Citigroup Global Markets Holdings, Inc. et al v. Elam
REPORT AND RECOMMENDATIONS re 1 Complaint, filed by Citigroup Global Markets Holdings, Inc., Citigroup Global Markets, Inc.. Signed by Judge Nancy Stein Nowak. (rg1, )
IN THE UNITED STATES DISTRICT COURT FOR THE WESTERN DISTRICT OF TEXAS SAN ANTONIO DIVISION
CITIGROUP GLOBAL MARKETS HOLDINGS, INC., and CITIGROUP GLOBAL MARKETS, INC., d/b/a Smith Barney, Plaintiffs, v.
ERNEST P. ELAM, Defendant.
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CIVIL ACTION NO. SA-08-CV-0791 FB (NN)
REPORT AND RECOMMENDATION To: Honorable Fred Biery United States District Judge This report and recommendation addresses the "motion to confirm arbitration award" filed by plaintiffs Citigroup Global Markets Holdings and Citigroup Global Markets, Inc., d/b/a Smith Barney (together Smith Barney).1 The district court has jurisdiction over this case because the parties are diverse and the amount in controversy exceeds $75,000.00.2 I have authority to enter this report and recommendation under 28 U.S.C. § 636(b) and the district court's order referring all pretrial matters to me for disposition by order or to aid the district court by recommendation where my authority as a magistrate judge is statutorily constrained.3 After considering Smith Barney's motion, I recommend granting the motion and confirming the
Docket entry # 1. 28 U.S.C. § 1332(a). Docket entry # 7.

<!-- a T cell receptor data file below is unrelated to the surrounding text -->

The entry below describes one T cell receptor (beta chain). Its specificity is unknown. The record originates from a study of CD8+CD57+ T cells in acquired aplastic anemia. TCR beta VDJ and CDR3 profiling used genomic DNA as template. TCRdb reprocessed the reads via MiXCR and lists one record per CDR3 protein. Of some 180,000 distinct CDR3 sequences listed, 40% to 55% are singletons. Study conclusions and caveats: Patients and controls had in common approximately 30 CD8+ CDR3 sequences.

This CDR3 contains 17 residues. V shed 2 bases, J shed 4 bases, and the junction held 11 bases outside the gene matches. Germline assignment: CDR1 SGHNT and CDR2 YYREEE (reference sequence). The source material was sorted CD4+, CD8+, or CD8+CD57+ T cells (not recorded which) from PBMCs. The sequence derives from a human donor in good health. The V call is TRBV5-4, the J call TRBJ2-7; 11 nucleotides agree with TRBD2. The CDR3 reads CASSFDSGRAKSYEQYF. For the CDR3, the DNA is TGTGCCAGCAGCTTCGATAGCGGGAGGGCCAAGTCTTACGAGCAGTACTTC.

arbitrators' award. In its motion, Smith Barney asked the court to confirm an arbitration award rendered against defendant Ernest P. Elam. Smith Barney asserted that Elam defaulted on a promissory note, dated August 19, 2004, in the original principal amount of $270,878.00 (the note). Smith Barney stated that the note included an arbitration clause in which Smith Barney and Elam agreed "that any controversy arising out of or relating to this Note, or default hereunder, shall be submitted to and settled by arbitration pursuant to the constitution, by-laws, rules and regulations then in effect of the New York Stock Exchange, Inc. or National Association Securities Dealers, Inc."4 Smith Barney explained that the parties to the note executed post-dispute Uniform Submission Agreements submitting the underlying dispute to arbitration before the National Association of Securities Dealers Dispute Resolution. Smith Barney submitted a copy of the resulting arbitrators' award. The arbitrators rendered an award in favor of Smith Barney on July 27, 2008 and ordered Elam to pay Smith Barney the principal sum of $193,484.28; attorney's fees in the amount of $15,768.70; and interest at the rate of 5% per annum on any unpaid balance beginning 30 days from service of the award.5 These facts are undisputed. The Federal Arbitration Act (FAA) established "a liberal federal policy favoring arbitration agreements. . . ."6 The FAA provides that an arbitration agreement "shall be valid, irrevocable, and enforceable, save upon such grounds as exist at law or in equity for the